And yet that makes Chirico even more intriguing, as he’s supposed to be even above these deities. I also loved all of the religious subtext that this episode again brought to the table. Religion in Votoms was always something vague, yet very much real. It never really was explained what exactly Chirico’s powers are, and yet his destiny plays a key part here: wherever he goes, something really important happens and everyone wants to be a part of it. At first sight Chirico seems to be nothing more than yet another variation on the Gundam-esque Newtypes, but his nature lies far deeper than that.

Oh, and what I also really liked was that the creators finally showed a bit more depth to the scene in which Pailsen tried to burn Chirico. It’s now revealed that he burned the entire research institute in which he was gathering potential Abnormal Survivors, and I think that that’s the point in which Pailsen really found out about Chirico. I’m especially intrigued by that boy and girl who ran towards each other, and what their relationship with Chirico was. And again, I loved how mature Chirico reacted to it.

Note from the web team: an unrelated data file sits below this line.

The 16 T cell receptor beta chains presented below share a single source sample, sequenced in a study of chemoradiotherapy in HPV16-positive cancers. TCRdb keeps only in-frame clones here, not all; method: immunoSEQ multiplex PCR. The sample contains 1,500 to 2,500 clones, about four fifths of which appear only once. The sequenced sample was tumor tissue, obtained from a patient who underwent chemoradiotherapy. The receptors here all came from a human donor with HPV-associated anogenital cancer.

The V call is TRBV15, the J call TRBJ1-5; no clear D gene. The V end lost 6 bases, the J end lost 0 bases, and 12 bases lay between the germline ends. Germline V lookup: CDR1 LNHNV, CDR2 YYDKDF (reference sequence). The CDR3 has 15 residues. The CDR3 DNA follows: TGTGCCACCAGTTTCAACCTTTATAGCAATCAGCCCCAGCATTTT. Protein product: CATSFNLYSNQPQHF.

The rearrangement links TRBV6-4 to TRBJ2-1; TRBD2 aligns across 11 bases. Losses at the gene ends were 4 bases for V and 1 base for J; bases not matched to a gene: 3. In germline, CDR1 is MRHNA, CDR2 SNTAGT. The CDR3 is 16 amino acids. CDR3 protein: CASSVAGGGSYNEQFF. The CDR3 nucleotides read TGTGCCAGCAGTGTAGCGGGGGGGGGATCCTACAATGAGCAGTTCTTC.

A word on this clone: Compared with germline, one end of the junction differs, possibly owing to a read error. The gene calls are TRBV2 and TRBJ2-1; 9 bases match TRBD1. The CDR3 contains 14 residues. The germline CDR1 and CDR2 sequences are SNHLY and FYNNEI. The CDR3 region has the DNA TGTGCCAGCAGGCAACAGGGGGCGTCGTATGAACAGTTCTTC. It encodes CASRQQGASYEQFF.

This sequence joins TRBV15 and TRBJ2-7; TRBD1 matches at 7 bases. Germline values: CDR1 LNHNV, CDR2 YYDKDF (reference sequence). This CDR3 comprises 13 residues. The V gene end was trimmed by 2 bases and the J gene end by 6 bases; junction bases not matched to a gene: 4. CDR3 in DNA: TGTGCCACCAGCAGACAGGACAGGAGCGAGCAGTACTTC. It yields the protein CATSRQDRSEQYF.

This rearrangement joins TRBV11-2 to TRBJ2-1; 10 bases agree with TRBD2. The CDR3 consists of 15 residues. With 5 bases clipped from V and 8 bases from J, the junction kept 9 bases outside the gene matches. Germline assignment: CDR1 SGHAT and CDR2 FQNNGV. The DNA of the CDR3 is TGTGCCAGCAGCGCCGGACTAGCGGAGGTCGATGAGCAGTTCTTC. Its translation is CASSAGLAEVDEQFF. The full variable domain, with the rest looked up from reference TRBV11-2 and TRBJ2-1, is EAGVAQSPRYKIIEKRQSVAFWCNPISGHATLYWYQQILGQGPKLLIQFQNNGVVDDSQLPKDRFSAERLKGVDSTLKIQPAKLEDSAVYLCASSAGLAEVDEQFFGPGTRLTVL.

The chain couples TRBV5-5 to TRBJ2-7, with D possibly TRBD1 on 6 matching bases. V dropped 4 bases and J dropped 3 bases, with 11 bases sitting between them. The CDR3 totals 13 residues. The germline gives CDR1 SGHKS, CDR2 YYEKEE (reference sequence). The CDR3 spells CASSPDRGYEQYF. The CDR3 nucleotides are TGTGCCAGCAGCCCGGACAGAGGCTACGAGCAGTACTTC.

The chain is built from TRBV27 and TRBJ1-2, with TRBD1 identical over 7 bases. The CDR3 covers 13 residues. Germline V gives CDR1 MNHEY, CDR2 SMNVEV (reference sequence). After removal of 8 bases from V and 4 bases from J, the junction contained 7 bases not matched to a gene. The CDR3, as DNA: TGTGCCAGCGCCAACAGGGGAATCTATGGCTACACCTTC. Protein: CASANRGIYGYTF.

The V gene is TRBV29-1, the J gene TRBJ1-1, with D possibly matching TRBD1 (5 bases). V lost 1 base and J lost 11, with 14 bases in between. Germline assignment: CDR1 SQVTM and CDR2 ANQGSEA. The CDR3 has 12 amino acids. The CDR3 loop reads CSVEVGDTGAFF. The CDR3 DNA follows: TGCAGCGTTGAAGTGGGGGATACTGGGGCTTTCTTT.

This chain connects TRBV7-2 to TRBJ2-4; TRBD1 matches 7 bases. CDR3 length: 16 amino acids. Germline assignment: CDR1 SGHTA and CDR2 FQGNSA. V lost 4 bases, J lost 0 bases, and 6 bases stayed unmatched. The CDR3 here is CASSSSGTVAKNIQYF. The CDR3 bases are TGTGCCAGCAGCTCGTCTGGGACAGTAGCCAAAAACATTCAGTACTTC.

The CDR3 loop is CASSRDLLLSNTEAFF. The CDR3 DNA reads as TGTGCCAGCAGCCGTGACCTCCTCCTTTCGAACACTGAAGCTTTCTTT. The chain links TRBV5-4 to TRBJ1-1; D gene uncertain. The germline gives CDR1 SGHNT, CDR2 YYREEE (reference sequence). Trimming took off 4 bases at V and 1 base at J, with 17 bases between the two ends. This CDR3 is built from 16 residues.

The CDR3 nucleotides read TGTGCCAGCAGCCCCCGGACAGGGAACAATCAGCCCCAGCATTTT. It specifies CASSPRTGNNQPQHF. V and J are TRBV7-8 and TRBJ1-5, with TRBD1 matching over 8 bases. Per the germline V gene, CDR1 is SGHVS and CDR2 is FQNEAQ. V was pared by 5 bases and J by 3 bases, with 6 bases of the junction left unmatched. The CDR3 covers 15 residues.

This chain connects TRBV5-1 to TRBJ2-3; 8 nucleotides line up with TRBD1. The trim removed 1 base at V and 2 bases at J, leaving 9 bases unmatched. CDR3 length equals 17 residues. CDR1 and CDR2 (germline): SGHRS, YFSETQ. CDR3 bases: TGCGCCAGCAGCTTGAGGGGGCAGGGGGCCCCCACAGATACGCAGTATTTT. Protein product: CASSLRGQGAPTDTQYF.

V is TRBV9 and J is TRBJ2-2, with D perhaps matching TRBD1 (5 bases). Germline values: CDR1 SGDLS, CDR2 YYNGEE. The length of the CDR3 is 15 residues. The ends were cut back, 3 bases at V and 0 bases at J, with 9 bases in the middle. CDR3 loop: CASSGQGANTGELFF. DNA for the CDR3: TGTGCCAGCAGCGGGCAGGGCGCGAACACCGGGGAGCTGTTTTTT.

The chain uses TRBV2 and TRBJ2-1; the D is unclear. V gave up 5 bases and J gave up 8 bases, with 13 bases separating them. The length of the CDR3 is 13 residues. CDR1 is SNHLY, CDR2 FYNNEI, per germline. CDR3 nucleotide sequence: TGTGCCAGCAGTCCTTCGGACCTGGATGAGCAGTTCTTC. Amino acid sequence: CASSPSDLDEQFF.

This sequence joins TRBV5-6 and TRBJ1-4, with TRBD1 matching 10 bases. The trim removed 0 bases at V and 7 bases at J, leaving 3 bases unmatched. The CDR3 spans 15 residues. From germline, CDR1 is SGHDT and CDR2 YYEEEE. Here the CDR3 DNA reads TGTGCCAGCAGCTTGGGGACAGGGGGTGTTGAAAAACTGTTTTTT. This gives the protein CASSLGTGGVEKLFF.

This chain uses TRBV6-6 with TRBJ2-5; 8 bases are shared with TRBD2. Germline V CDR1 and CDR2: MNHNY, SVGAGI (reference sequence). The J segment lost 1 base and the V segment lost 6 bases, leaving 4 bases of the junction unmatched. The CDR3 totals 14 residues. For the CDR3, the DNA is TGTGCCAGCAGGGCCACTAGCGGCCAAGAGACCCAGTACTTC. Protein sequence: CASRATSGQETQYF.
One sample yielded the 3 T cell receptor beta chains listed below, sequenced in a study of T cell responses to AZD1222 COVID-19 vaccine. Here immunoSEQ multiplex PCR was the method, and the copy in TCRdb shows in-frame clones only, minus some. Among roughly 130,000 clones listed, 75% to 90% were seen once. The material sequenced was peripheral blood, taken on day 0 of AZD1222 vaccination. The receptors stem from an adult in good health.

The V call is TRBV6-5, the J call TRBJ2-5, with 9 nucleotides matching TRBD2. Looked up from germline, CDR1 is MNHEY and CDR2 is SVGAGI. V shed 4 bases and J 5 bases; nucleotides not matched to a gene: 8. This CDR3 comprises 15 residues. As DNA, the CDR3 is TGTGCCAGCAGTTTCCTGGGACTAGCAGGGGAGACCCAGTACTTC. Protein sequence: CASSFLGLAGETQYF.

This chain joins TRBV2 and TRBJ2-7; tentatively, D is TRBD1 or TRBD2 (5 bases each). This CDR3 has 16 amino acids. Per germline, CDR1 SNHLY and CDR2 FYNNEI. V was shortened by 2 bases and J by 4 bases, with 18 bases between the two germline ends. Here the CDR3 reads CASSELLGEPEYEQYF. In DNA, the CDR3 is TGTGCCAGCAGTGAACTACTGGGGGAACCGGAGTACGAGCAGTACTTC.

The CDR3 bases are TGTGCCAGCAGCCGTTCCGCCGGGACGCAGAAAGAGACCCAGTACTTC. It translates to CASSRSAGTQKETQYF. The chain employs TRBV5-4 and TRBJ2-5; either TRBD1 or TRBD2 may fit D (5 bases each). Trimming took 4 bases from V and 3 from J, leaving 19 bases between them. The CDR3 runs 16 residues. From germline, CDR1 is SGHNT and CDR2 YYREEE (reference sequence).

We really need more series like this in the future. Heck, the Gen-ei hen has pretty much become my favourite OVA of 2010, and to think that there still are one episode, one movie and two side-story movies left. the entire Votoms franchise really is something unique. The animation could have been better, but ah, who cares? It’s nowhere near bad enough to ruin the rest of this experience.
OVA Episode Rating: 8,75/10

Posted on 29 October 2010 with categories: Armored Trooper Votoms - Phantom Arc, OVA Impressions



I must say, that I’m really impressed with how this OVA turned out. This isn’t just there for its storytelling or action. Instead, it’s all about its plot. It’s very unlike what we’re expected from Ryousuke Takahashi at this point, yet it has the elements that are so typically his style, like the large focus on religious mumbo jumbo.